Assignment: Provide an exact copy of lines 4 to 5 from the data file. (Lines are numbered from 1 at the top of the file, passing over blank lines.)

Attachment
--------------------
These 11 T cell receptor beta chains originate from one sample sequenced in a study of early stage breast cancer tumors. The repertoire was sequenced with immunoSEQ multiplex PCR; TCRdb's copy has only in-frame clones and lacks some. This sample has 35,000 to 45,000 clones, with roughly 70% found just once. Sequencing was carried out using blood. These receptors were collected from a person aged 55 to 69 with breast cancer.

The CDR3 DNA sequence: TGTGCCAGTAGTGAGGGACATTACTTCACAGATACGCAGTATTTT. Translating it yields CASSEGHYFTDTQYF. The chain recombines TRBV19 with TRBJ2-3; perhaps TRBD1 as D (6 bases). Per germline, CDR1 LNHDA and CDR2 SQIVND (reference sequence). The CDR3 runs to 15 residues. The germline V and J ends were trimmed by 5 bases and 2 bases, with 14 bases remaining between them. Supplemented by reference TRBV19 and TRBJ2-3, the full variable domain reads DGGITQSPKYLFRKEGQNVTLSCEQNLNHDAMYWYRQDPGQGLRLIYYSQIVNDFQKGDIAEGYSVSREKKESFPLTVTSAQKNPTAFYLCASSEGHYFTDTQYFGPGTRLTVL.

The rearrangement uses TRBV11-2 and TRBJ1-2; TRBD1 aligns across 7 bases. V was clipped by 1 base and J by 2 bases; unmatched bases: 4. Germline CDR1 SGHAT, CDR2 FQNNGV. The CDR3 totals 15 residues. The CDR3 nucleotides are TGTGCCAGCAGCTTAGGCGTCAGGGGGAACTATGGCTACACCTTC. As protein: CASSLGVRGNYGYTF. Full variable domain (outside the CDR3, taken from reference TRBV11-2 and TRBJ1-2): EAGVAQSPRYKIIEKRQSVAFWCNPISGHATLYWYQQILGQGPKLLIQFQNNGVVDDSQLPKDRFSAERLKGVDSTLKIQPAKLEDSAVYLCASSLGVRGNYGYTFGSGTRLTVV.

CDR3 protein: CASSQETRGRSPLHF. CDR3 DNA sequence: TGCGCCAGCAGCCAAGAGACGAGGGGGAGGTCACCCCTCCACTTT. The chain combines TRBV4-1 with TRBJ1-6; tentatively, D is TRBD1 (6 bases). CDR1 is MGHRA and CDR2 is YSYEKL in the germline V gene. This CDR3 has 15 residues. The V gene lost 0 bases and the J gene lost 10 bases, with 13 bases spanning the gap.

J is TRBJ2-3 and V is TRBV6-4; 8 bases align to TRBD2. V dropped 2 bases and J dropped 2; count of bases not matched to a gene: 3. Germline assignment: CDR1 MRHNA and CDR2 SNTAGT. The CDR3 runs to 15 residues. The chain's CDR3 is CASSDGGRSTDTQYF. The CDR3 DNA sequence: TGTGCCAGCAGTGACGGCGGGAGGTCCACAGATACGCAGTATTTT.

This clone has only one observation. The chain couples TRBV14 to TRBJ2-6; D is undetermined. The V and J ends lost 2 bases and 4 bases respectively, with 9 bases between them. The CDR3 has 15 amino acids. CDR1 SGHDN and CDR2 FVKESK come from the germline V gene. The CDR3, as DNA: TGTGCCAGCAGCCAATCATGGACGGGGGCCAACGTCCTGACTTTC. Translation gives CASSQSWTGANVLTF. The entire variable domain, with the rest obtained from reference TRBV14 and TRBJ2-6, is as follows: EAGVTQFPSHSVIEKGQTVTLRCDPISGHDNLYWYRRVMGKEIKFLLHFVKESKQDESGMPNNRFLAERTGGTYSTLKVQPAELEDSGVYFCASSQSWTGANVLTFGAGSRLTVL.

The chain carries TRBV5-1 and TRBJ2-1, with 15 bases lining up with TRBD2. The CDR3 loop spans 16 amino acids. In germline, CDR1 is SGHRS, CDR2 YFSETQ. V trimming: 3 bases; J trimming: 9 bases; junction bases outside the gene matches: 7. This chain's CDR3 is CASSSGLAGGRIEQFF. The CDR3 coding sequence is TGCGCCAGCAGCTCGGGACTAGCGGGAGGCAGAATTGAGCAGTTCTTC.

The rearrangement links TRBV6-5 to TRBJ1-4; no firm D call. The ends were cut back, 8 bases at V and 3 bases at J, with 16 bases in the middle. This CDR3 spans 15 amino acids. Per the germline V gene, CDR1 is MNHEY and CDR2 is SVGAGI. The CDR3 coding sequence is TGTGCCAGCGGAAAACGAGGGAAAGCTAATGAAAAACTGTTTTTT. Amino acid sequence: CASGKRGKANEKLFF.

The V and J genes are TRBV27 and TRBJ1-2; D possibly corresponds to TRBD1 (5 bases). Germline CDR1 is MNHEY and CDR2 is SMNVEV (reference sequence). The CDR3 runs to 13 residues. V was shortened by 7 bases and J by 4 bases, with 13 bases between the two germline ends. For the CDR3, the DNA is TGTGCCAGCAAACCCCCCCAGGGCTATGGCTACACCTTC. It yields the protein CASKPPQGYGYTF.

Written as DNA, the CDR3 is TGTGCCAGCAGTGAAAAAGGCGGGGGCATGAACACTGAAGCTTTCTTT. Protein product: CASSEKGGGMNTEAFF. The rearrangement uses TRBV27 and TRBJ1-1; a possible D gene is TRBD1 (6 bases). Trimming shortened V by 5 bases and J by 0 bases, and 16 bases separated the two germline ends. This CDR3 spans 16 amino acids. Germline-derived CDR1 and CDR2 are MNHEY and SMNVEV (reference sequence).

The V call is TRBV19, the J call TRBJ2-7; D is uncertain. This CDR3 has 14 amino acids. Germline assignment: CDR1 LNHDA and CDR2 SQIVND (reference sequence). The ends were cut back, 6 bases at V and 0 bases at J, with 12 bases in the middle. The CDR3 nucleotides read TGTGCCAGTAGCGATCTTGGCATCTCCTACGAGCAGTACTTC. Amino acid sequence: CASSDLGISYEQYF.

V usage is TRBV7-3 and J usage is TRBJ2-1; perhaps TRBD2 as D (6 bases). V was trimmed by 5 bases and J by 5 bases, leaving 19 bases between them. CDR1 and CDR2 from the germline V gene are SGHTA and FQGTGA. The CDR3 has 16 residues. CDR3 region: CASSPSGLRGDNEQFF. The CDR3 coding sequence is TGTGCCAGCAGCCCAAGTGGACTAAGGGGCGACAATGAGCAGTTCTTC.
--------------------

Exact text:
CDR3 protein: CASSQETRGRSPLHF. CDR3 DNA sequence: TGCGCCAGCAGCCAAGAGACGAGGGGGAGGTCACCCCTCCACTTT. The chain combines TRBV4-1 with TRBJ1-6; tentatively, D is TRBD1 (6 bases). CDR1 is MGHRA and CDR2 is YSYEKL in the germline V gene. This CDR3 has 15 residues. The V gene lost 0 bases and the J gene lost 10 bases, with 13 bases spanning the gap.

J is TRBJ2-3 and V is TRBV6-4; 8 bases align to TRBD2. V dropped 2 bases and J dropped 2; count of bases not matched to a gene: 3. Germline assignment: CDR1 MRHNA and CDR2 SNTAGT. The CDR3 runs to 15 residues. The chain's CDR3 is CASSDGGRSTDTQYF. The CDR3 DNA sequence: TGTGCCAGCAGTGACGGCGGGAGGTCCACAGATACGCAGTATTTT.